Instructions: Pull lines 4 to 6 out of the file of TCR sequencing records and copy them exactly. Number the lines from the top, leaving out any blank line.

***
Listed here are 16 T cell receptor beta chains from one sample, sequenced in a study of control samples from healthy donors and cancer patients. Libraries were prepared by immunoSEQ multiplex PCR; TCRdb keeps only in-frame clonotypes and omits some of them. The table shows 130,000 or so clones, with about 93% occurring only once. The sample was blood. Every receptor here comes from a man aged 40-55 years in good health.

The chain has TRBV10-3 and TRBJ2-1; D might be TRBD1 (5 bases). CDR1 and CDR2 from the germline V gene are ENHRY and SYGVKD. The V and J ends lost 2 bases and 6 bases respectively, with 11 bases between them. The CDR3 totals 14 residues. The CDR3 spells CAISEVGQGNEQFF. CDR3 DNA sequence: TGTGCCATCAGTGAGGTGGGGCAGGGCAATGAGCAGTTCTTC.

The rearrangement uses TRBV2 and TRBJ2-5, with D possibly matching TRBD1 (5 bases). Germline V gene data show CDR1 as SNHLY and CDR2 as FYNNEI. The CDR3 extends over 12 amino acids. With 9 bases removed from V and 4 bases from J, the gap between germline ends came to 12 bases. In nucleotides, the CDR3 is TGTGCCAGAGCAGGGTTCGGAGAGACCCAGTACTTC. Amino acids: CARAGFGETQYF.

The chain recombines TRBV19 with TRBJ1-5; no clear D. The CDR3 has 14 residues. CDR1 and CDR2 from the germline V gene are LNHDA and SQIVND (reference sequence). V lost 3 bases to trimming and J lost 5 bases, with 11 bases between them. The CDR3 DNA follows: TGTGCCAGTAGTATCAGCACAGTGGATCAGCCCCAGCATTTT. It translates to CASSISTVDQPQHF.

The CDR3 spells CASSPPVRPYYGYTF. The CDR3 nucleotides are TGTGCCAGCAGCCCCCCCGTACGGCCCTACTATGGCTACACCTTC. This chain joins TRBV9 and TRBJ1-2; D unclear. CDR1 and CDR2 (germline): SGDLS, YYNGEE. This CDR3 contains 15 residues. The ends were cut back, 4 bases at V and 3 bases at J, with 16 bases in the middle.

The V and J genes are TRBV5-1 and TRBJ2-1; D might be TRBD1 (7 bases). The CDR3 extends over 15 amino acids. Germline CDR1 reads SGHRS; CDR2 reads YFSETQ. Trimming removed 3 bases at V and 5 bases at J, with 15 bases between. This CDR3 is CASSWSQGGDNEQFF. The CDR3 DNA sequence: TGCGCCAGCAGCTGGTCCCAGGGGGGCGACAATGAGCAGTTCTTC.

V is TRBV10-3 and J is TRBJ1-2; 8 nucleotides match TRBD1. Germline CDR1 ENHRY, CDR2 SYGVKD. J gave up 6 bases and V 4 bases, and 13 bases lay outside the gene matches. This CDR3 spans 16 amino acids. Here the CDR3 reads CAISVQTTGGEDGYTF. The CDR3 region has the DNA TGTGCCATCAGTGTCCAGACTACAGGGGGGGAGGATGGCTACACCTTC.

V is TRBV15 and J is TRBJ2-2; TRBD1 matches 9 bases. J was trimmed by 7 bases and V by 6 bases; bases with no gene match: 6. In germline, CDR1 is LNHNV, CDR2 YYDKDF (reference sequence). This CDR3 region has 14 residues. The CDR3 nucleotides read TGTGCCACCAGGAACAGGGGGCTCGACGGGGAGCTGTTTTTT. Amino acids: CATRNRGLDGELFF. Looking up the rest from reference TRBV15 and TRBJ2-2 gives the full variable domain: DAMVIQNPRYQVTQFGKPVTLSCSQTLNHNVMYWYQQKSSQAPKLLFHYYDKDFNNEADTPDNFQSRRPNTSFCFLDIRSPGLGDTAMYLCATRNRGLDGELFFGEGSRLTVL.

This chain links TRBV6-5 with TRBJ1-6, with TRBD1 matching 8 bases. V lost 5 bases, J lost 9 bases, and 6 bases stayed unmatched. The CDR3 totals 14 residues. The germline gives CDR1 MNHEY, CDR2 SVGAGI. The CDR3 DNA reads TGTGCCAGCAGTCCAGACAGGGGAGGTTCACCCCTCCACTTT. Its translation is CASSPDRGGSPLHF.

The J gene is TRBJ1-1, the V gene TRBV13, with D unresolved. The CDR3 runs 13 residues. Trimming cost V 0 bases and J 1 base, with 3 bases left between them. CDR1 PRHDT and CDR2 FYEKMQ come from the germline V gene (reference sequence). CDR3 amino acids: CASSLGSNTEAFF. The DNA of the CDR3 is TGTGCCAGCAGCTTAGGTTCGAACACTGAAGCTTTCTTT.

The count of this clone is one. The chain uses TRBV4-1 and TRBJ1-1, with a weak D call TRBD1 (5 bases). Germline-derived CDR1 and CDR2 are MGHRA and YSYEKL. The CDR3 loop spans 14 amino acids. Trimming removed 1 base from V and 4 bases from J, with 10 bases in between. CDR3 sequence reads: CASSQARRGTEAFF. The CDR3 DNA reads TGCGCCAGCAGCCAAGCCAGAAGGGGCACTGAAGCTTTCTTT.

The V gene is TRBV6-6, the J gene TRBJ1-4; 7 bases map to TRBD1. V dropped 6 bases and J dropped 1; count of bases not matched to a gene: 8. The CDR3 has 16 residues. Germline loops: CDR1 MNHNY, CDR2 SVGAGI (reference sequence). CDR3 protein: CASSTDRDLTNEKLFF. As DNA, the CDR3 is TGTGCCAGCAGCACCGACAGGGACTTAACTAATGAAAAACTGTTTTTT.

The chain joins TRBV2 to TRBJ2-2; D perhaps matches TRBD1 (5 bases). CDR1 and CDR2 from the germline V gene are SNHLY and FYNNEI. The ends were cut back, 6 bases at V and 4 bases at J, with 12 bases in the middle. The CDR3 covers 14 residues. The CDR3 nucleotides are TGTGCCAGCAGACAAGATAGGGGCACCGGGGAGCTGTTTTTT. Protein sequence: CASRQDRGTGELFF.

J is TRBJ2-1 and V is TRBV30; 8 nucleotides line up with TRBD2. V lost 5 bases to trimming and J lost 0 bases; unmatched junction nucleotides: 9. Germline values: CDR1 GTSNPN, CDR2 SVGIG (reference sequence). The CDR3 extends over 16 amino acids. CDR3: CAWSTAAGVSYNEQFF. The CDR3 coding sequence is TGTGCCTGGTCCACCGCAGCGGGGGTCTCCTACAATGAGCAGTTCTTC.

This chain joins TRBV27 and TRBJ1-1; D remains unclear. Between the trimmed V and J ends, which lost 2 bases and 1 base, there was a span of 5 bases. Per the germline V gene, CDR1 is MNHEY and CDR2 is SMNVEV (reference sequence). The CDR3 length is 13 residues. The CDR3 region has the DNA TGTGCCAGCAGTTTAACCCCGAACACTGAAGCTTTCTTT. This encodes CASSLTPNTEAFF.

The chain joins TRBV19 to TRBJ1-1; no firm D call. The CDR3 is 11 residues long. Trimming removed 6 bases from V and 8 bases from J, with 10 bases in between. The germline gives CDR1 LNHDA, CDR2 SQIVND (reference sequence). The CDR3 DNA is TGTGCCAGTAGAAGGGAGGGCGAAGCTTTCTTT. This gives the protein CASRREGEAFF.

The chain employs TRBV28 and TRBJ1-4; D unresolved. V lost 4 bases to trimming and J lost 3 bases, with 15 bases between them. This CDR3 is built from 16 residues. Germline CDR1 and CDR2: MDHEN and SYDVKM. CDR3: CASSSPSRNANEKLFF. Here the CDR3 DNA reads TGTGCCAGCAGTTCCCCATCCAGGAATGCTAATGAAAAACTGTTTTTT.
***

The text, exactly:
The chain recombines TRBV19 with TRBJ1-5; no clear D. The CDR3 has 14 residues. CDR1 and CDR2 from the germline V gene are LNHDA and SQIVND (reference sequence). V lost 3 bases to trimming and J lost 5 bases, with 11 bases between them. The CDR3 DNA follows: TGTGCCAGTAGTATCAGCACAGTGGATCAGCCCCAGCATTTT. It translates to CASSISTVDQPQHF.

The CDR3 spells CASSPPVRPYYGYTF. The CDR3 nucleotides are TGTGCCAGCAGCCCCCCCGTACGGCCCTACTATGGCTACACCTTC. This chain joins TRBV9 and TRBJ1-2; D unclear. CDR1 and CDR2 (germline): SGDLS, YYNGEE. This CDR3 contains 15 residues. The ends were cut back, 4 bases at V and 3 bases at J, with 16 bases in the middle.

The V and J genes are TRBV5-1 and TRBJ2-1; D might be TRBD1 (7 bases). The CDR3 extends over 15 amino acids. Germline CDR1 reads SGHRS; CDR2 reads YFSETQ. Trimming removed 3 bases at V and 5 bases at J, with 15 bases between. This CDR3 is CASSWSQGGDNEQFF. The CDR3 DNA sequence: TGCGCCAGCAGCTGGTCCCAGGGGGGCGACAATGAGCAGTTCTTC.